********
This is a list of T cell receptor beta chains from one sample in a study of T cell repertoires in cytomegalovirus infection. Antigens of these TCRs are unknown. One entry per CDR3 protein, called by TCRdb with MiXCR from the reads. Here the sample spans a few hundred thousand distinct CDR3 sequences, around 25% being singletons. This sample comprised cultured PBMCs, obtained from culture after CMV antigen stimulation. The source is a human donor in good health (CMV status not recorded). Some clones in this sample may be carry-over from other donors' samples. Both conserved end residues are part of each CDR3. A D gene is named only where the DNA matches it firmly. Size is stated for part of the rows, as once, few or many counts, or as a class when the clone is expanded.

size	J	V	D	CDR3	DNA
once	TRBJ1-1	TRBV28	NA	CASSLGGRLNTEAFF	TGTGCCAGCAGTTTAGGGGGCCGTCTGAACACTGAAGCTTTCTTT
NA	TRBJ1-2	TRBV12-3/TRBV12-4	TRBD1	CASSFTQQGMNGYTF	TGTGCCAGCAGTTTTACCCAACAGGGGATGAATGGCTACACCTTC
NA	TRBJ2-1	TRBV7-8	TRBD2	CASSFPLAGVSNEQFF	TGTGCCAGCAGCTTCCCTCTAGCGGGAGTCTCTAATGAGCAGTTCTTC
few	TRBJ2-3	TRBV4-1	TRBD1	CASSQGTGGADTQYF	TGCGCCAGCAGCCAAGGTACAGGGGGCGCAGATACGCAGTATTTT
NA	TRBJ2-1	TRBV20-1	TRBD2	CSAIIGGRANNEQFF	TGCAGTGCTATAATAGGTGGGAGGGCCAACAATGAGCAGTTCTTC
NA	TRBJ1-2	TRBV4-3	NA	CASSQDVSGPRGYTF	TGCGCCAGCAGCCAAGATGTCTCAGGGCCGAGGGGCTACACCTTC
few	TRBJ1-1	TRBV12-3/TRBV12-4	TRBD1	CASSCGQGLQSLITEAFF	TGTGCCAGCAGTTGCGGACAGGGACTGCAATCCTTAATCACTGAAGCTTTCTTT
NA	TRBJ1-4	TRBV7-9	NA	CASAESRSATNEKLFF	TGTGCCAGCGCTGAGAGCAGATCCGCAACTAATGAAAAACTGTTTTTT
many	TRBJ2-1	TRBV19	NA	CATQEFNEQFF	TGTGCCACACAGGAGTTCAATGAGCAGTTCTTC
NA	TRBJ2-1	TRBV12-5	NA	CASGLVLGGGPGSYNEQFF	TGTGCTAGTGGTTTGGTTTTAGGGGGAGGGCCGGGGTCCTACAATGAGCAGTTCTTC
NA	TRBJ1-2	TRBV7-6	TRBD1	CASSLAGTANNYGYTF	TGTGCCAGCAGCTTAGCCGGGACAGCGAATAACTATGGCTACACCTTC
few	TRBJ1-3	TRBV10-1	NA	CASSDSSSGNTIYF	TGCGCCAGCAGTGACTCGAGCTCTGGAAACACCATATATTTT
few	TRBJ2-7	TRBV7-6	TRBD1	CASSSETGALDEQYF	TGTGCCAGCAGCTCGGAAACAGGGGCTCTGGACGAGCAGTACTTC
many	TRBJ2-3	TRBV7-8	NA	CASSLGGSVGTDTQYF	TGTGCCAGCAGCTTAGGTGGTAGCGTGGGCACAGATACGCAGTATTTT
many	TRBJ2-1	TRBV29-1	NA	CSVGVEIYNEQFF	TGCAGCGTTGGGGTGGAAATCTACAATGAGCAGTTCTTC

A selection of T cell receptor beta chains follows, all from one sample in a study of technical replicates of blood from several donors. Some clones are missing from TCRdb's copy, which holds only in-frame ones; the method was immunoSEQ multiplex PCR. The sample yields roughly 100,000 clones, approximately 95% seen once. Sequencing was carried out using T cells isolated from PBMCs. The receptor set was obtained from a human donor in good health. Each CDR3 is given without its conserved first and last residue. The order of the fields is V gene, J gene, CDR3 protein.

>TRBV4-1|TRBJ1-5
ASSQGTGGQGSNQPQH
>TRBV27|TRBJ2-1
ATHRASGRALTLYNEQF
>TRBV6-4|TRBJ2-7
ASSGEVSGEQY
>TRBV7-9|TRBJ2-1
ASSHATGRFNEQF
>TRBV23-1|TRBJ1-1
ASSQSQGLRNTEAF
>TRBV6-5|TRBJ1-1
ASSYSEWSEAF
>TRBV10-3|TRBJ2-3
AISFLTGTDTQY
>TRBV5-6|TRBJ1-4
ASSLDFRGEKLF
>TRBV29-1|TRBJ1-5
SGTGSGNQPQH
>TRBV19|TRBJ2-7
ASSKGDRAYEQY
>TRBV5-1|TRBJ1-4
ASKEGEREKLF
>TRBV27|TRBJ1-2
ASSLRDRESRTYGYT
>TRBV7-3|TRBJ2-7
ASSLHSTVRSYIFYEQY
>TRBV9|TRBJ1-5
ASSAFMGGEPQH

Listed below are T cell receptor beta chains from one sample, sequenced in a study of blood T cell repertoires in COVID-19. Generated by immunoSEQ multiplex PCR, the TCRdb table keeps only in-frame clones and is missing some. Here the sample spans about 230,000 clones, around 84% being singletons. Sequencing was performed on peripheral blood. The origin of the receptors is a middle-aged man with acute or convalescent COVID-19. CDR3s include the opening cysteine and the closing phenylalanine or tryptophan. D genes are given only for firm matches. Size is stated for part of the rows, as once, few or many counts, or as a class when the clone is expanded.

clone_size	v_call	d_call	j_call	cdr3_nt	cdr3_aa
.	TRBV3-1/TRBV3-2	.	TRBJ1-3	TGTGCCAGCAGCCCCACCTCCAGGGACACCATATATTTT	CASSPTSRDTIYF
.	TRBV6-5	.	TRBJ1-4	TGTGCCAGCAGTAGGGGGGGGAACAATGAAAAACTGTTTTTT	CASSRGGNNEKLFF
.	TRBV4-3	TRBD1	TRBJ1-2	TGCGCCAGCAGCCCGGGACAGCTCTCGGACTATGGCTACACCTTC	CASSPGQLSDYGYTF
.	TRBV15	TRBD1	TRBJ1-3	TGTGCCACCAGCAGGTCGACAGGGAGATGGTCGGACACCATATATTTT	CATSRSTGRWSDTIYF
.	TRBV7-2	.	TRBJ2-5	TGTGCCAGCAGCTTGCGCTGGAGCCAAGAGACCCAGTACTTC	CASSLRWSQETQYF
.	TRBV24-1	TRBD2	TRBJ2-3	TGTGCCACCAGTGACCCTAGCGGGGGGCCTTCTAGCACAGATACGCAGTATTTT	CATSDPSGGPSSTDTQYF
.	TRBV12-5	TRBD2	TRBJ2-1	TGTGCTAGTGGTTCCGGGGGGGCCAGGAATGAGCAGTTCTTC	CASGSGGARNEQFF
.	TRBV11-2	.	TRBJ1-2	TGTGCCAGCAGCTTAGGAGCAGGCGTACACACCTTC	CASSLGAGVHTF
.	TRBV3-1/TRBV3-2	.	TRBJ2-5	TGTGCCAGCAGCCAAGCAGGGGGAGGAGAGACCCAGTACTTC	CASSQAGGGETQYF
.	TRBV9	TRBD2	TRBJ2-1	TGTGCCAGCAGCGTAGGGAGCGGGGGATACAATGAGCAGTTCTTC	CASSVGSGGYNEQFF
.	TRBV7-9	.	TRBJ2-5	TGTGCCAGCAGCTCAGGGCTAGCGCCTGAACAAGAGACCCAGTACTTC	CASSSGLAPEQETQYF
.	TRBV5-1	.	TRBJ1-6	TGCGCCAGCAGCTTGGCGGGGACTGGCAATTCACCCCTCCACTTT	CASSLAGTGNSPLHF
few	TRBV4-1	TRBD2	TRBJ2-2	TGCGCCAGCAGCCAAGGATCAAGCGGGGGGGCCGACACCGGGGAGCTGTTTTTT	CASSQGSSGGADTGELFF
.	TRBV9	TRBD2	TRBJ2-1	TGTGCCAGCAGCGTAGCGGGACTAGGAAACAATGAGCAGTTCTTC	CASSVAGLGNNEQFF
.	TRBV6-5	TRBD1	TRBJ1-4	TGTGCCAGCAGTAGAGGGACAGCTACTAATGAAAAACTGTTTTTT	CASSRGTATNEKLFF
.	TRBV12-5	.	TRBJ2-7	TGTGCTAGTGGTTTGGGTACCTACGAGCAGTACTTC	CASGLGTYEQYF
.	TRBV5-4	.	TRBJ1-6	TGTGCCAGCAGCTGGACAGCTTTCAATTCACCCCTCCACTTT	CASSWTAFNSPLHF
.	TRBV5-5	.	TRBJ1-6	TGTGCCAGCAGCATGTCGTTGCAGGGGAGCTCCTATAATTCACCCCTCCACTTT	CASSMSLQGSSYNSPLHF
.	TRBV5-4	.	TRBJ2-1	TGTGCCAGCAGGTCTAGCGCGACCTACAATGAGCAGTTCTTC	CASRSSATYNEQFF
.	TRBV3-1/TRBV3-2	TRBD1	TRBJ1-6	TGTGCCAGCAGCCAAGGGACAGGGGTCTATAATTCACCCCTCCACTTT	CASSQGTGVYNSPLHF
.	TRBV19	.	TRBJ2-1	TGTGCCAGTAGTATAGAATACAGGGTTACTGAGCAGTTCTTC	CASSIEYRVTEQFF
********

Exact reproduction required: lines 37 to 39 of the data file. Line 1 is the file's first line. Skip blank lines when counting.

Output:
>TRBV19|TRBJ2-7
ASSKGDRAYEQY
>TRBV5-1|TRBJ1-4